We endeavored to use human patient samples whenever possible to ensure our findings were relevant to the clinical setting. However, the paucity of live CD8+ T cells that can be recovered from frozen patient PBMC samples prevented us from being able to specifically isolate patient CD8+ T cells prior to transfection with NKG7 mRNA. This limitation was addressed with the use of healthy donors' purified CD8+ T cells as a proof of concept, but we plan to include further testing in freshly isolated patient samples in future studies. To test our hypothesis in vivo, we used a preclinical mouse model. However, the OT-1 T cells used in this assay had normal levels of NKG7 expression prior to mRNA transfection. This may not reflect the state of CD8+ T cells in clinical nonresponders, which our studies suggest have a reduced amount of NKG7 both at BL and posttherapy. This limitation prevented us from determining if there is a dose-dependent effect of the NKG7 mRNA in vivo. In addition, we found that the B16-OVA tumor model was responsive to anti–PD-1 therapy at BL. Although the adoptive transfer of NKG7 overexpressing OT-1 T cells combined with anti–PD-1 was just as effective, we were unable to detect any additional benefit from the combination treatment. With regard to our proposed therapeutic approach, pretreatment assessment of NKG7 levels would further direct clinicians to a subset of patients that would likely fail immune checkpoint inhibitor therapy alone, but would benefit from our proposed gene therapy, i.e., transduction of NKG7 mRNA in combination with immune checkpoint inhibitors. To that end, our future studies will provide additional detection tools to quantify the expression of NKG7 in peripheral T cells and in tumor tissues to further validate NKG7 as a novel biomarker that can direct rational combination therapy.
In summary, our results indicate that anti–PD-1 immune checkpoint blockade fails to optimize CD8+ cytotoxic T-cell response if the intrinsic, cytolytic granule-associated factor NKG7 is not sufficiently expressed. We further show that NKG7 is critical for cytotoxic CD8+ T-cell antitumor activity due to its role in cytolytic granule trafficking and release. Finally, we demonstrate that NKG7 mRNA transfection can improve cytotoxic CD8+ T-cell killing of tumor cells, representing a new therapeutic target that could increase response rates to cancer immunotherapy, including immune checkpoint inhibitor and adoptive T-cell therapy.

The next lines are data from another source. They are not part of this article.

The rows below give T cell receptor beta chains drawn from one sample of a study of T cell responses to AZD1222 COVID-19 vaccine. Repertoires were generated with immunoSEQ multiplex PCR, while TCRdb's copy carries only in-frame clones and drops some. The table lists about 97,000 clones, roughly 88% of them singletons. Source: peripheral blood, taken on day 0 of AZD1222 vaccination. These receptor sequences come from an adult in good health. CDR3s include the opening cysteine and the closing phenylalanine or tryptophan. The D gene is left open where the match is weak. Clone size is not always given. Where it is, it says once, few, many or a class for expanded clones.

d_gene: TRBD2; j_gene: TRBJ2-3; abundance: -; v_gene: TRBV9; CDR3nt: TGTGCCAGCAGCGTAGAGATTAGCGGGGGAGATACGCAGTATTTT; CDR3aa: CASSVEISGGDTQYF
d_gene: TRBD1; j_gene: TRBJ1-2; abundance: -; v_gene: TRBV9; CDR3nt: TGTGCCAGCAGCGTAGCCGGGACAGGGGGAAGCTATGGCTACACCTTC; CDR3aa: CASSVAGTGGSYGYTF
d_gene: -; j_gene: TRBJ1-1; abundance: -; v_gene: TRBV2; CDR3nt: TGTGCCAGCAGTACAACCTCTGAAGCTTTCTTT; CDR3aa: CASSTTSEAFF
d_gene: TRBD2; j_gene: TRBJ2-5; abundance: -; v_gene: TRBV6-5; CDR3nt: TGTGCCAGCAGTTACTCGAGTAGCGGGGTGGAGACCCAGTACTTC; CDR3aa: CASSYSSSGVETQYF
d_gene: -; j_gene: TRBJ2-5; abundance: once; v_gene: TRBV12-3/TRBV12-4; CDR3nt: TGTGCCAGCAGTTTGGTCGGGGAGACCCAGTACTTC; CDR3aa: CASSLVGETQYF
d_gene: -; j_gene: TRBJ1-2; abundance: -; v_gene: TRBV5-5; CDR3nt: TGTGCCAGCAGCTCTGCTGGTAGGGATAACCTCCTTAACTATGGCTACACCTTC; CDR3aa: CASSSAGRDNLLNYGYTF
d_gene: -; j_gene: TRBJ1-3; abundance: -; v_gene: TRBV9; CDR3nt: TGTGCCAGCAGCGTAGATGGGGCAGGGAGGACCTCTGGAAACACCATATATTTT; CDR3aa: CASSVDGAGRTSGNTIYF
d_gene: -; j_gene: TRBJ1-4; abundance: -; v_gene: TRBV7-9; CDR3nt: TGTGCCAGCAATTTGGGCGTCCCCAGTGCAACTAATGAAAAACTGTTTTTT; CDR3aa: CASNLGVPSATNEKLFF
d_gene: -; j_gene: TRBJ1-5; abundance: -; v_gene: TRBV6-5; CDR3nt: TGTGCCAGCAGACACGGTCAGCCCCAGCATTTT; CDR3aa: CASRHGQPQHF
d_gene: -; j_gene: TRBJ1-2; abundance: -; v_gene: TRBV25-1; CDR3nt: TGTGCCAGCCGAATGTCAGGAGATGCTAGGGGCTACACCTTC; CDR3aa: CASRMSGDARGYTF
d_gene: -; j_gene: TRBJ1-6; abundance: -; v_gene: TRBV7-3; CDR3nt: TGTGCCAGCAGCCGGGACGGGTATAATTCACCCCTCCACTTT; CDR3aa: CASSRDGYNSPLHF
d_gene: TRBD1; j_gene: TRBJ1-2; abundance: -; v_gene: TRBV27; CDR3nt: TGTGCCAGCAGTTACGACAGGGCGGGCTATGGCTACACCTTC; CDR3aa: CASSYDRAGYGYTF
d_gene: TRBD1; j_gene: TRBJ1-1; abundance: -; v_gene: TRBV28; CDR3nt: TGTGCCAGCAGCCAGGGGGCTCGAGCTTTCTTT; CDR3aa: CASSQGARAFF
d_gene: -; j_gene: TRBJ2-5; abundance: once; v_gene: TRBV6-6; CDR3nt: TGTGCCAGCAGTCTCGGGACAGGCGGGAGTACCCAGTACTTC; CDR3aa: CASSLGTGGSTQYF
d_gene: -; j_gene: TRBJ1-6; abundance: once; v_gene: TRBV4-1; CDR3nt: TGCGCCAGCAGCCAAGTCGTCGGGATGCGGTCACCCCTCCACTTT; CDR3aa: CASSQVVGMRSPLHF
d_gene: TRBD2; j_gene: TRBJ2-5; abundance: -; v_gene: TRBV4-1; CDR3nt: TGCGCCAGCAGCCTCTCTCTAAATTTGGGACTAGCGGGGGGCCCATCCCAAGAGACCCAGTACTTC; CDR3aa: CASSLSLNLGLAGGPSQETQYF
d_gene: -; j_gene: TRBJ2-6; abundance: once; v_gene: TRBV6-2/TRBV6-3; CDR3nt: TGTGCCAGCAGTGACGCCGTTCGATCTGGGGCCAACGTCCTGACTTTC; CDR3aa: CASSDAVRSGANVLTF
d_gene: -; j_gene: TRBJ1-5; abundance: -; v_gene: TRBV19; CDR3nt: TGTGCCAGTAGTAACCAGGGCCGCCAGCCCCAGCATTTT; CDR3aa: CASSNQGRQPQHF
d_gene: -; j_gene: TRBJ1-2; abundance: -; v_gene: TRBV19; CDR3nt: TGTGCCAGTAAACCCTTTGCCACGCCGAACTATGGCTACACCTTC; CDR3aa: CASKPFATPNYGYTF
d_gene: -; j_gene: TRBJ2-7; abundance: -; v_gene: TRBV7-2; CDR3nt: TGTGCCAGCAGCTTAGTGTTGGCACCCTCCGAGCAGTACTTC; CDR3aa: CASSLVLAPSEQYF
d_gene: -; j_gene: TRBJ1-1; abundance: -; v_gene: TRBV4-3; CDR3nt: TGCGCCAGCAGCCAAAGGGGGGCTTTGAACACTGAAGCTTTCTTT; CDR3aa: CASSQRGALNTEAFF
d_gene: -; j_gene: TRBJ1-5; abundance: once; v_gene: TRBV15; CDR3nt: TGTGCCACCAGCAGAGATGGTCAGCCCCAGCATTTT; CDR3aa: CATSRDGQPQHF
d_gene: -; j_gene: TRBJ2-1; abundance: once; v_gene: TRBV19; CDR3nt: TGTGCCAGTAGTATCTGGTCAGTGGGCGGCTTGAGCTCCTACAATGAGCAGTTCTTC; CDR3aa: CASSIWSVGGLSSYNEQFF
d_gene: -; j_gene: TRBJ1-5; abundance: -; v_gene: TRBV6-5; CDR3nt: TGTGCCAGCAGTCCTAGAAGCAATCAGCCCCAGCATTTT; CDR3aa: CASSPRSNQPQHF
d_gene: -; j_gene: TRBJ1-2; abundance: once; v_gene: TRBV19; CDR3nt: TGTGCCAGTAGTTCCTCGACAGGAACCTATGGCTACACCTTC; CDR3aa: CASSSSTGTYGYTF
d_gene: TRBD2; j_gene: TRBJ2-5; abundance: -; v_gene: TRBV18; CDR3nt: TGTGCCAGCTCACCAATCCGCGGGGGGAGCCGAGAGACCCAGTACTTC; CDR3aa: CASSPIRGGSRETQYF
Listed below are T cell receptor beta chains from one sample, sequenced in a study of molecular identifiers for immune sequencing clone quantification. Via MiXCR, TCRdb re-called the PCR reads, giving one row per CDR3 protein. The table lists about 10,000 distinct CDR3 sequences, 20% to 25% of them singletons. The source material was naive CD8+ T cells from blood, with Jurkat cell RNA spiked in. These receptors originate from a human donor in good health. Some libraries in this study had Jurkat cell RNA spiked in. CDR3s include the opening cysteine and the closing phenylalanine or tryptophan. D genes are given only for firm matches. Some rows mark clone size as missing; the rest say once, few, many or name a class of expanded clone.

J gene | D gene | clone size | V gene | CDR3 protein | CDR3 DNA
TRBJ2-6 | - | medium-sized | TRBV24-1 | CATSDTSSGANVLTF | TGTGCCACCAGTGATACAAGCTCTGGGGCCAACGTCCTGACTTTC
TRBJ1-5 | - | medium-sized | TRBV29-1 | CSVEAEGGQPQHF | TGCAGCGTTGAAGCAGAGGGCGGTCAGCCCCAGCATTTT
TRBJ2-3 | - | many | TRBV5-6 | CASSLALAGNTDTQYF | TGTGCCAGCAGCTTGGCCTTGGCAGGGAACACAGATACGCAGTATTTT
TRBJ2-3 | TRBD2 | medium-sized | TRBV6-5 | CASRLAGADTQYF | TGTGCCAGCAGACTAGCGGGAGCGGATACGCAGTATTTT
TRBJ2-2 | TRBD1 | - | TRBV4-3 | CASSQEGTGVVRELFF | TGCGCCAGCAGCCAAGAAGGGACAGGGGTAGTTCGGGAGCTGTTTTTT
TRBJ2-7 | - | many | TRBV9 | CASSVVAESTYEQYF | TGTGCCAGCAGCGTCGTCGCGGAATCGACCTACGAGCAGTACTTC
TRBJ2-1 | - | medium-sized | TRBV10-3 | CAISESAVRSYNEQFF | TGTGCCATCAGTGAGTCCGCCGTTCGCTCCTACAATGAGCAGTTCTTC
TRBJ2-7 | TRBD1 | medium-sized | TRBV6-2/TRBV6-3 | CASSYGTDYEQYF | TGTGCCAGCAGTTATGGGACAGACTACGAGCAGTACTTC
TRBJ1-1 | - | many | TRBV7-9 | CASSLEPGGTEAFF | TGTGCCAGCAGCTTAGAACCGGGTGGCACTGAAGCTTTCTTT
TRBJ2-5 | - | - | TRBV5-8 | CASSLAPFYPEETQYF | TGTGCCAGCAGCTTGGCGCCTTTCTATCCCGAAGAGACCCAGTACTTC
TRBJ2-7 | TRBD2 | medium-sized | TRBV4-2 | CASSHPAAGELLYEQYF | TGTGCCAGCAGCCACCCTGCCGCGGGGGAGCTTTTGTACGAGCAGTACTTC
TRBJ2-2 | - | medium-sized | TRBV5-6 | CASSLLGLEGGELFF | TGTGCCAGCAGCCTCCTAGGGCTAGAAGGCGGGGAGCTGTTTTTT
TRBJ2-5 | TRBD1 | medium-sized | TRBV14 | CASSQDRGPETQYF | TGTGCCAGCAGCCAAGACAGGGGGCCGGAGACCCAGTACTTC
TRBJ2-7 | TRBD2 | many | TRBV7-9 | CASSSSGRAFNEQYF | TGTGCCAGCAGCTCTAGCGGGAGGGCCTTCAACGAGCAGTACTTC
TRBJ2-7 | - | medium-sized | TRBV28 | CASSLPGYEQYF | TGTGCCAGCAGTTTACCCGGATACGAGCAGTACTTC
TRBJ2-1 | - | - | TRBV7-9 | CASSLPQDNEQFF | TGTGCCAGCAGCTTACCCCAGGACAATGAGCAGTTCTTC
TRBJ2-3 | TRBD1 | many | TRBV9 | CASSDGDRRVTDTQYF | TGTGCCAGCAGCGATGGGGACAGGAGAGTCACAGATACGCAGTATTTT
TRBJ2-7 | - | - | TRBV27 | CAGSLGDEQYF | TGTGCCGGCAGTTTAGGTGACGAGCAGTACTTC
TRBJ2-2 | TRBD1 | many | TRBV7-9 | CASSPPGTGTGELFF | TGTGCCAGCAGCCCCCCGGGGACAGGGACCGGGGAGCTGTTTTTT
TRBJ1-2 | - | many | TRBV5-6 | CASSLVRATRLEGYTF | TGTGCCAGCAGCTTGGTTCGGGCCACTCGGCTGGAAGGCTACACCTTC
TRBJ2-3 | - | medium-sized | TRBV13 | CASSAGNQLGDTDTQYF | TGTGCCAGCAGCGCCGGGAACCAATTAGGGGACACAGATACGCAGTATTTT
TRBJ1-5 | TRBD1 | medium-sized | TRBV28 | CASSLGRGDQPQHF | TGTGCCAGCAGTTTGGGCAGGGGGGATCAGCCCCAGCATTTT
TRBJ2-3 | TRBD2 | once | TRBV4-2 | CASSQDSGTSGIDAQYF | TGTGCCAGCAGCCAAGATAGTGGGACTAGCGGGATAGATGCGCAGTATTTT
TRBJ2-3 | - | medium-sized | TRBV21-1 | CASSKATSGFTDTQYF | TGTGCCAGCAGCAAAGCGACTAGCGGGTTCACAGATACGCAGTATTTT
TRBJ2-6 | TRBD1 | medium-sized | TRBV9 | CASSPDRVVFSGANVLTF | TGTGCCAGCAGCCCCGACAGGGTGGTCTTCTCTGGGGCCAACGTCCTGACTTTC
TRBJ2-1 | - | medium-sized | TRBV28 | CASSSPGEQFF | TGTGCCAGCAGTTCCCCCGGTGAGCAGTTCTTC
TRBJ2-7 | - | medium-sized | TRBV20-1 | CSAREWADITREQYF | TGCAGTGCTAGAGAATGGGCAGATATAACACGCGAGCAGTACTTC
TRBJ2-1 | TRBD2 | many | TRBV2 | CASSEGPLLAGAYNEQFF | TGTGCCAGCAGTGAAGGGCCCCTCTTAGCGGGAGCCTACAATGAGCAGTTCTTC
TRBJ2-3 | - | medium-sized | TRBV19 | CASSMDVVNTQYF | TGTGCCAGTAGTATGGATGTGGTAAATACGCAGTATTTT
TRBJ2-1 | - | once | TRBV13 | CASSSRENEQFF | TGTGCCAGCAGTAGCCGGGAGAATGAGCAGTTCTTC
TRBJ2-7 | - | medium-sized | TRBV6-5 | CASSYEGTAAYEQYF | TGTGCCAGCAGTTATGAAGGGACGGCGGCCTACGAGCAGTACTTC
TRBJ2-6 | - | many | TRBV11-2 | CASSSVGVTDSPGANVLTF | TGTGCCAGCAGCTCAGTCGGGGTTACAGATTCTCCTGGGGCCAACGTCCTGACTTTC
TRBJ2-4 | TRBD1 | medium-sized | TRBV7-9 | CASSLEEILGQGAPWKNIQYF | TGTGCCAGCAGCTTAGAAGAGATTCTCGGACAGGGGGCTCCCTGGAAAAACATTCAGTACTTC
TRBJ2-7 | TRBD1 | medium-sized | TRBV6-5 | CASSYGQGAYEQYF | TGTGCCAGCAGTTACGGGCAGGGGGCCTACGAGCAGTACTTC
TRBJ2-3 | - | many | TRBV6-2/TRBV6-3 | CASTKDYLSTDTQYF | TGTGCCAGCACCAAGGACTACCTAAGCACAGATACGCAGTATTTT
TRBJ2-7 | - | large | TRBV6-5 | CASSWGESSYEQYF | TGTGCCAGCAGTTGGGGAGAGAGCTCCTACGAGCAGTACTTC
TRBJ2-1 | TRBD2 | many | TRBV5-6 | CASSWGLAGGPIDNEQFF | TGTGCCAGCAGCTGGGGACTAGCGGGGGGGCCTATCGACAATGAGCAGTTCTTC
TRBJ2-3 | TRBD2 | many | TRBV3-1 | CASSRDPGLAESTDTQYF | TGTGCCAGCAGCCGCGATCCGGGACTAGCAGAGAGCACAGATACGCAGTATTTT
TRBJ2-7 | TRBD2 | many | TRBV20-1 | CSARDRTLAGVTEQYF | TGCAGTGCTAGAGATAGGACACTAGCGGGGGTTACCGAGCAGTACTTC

D.D. Monie reports grants from NCI during the conduct of the study. A.S. Mansfield reports other support from Genentech, AbbVie, Bristol Myers Squibb, Janssen, and Shanghai Roche Pharmaceuticals and grants from Mark Foundation, NIH, and DoD outside the submitted work, and is a nonremunerated director of the Mesothelioma Applied Research Foundation. S.N. Markovic reports grants from NIH during the conduct of the study, as well as grants from Bristol Myers Squibb and Sorrento Therapeutics outside the submitted work. S.S. Park reports grants from MacroGenics and NCI, and other support from AstraZeneca outside the submitted work. M.C. Liu reports other support from Eisai, Genentech, Merck, Novartis, Seattle Genetics, Tesaro, AstraZeneca, Pfizer, and Genomic Health outside the submitted work. G. Vasmatzis reports other support from WholeGenome LLC outside the submitted work. No disclosures were reported by the other authors.